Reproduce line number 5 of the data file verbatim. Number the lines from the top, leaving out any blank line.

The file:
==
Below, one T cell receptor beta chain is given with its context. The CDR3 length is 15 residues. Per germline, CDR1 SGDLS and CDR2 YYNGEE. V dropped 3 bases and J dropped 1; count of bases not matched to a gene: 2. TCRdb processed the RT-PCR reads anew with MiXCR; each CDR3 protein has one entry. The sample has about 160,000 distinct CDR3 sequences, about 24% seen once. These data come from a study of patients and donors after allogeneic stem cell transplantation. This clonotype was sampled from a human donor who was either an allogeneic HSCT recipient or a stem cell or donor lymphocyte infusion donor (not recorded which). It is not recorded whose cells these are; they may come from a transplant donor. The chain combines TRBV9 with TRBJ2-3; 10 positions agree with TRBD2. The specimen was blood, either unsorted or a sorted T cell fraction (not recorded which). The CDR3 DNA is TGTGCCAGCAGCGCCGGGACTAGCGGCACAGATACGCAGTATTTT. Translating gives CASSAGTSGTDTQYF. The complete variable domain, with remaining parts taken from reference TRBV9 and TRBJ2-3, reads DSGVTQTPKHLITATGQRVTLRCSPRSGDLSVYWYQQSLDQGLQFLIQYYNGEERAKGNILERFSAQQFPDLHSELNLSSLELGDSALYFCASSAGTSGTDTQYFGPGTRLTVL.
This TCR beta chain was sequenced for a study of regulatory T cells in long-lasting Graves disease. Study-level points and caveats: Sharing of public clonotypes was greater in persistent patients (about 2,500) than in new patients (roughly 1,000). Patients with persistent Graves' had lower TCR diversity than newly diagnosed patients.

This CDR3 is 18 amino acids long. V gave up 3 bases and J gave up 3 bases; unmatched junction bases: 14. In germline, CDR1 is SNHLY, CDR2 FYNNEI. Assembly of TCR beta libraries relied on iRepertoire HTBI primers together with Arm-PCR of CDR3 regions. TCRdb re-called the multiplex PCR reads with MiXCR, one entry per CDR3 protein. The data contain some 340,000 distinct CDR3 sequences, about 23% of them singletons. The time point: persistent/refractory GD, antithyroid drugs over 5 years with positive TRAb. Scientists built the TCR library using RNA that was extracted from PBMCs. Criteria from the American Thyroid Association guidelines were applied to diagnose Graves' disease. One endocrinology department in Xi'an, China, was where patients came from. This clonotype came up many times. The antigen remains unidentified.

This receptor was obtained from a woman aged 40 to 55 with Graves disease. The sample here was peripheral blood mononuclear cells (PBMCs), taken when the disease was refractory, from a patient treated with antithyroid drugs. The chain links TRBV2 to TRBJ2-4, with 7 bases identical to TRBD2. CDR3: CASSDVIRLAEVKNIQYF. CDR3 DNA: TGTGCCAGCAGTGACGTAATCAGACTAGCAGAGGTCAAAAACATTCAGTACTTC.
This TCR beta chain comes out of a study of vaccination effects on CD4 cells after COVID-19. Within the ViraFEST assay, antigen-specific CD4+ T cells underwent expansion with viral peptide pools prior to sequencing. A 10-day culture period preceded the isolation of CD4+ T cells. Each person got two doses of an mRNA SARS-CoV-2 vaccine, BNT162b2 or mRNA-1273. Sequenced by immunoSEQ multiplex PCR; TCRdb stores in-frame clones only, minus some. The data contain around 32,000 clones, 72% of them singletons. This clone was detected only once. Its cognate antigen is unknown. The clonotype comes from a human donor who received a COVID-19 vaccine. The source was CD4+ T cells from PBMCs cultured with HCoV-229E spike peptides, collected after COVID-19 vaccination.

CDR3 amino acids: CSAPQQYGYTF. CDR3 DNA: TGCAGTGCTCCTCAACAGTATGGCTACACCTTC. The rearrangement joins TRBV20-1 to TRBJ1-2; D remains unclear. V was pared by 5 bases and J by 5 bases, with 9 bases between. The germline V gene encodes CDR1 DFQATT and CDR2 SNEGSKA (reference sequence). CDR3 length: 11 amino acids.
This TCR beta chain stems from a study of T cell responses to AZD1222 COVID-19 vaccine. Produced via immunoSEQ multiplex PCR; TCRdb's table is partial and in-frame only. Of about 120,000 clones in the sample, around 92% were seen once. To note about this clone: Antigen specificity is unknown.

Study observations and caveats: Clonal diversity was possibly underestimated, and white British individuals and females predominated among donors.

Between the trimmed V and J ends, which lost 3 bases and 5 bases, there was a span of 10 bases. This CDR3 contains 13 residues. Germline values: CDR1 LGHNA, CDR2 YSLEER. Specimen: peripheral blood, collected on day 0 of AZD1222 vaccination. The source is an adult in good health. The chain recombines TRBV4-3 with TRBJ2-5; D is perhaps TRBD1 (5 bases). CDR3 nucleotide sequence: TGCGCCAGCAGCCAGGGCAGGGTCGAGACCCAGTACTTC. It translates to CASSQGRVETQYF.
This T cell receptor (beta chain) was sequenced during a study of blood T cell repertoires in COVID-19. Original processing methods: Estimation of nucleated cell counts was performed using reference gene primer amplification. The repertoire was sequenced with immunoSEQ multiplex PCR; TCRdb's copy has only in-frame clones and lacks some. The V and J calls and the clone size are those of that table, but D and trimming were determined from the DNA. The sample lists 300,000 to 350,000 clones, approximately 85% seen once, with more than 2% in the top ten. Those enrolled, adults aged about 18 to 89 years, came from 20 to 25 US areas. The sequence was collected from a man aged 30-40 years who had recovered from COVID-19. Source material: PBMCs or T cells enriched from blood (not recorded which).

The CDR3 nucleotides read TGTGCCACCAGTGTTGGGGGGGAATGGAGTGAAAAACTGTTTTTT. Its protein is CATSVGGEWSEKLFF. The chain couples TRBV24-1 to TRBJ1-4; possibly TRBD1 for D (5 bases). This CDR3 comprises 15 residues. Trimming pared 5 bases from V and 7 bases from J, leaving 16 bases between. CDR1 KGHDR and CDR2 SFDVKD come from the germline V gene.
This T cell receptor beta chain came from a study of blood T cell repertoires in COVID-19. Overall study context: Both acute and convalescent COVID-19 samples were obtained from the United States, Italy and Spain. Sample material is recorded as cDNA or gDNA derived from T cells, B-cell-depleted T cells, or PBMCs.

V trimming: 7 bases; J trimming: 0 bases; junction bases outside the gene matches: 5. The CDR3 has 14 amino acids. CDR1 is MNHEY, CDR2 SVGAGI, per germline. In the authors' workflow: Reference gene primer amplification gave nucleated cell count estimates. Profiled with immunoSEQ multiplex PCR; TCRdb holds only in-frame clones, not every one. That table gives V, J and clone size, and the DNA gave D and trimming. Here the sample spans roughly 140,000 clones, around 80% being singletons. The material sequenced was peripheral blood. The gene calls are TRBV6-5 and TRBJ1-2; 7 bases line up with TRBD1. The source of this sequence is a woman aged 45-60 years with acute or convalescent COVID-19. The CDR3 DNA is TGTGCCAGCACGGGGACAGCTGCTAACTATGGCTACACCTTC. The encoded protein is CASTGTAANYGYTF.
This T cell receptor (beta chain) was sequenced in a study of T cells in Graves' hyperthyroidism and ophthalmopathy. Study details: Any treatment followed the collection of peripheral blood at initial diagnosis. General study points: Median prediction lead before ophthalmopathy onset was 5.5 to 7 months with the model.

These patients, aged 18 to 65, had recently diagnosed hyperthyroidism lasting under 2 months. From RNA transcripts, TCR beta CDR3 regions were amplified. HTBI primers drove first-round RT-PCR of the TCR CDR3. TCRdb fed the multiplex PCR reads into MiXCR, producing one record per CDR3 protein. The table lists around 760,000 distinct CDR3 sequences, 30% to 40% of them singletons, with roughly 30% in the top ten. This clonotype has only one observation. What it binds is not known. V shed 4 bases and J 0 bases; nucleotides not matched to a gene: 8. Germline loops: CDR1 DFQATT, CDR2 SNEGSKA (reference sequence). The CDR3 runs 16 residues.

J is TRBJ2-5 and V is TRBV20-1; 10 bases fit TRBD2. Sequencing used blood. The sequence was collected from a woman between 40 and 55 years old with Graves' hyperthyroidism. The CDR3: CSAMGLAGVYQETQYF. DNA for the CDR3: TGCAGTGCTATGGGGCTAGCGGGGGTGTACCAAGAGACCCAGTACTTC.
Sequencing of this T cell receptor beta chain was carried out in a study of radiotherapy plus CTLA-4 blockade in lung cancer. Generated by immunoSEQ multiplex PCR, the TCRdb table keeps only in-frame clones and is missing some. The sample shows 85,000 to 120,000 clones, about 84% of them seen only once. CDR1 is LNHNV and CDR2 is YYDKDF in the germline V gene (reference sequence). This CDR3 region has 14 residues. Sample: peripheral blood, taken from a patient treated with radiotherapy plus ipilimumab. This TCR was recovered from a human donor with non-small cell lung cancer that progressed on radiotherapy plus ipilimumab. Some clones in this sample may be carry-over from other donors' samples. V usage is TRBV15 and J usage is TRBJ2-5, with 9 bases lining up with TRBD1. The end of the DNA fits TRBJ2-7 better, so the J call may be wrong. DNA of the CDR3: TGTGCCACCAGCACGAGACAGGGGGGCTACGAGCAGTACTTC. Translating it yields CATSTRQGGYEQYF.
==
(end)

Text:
This TCR beta chain comes out of a study of vaccination effects on CD4 cells after COVID-19. Within the ViraFEST assay, antigen-specific CD4+ T cells underwent expansion with viral peptide pools prior to sequencing. A 10-day culture period preceded the isolation of CD4+ T cells. Each person got two doses of an mRNA SARS-CoV-2 vaccine, BNT162b2 or mRNA-1273. Sequenced by immunoSEQ multiplex PCR; TCRdb stores in-frame clones only, minus some. The data contain around 32,000 clones, 72% of them singletons. This clone was detected only once. Its cognate antigen is unknown. The clonotype comes from a human donor who received a COVID-19 vaccine. The source was CD4+ T cells from PBMCs cultured with HCoV-229E spike peptides, collected after COVID-19 vaccination.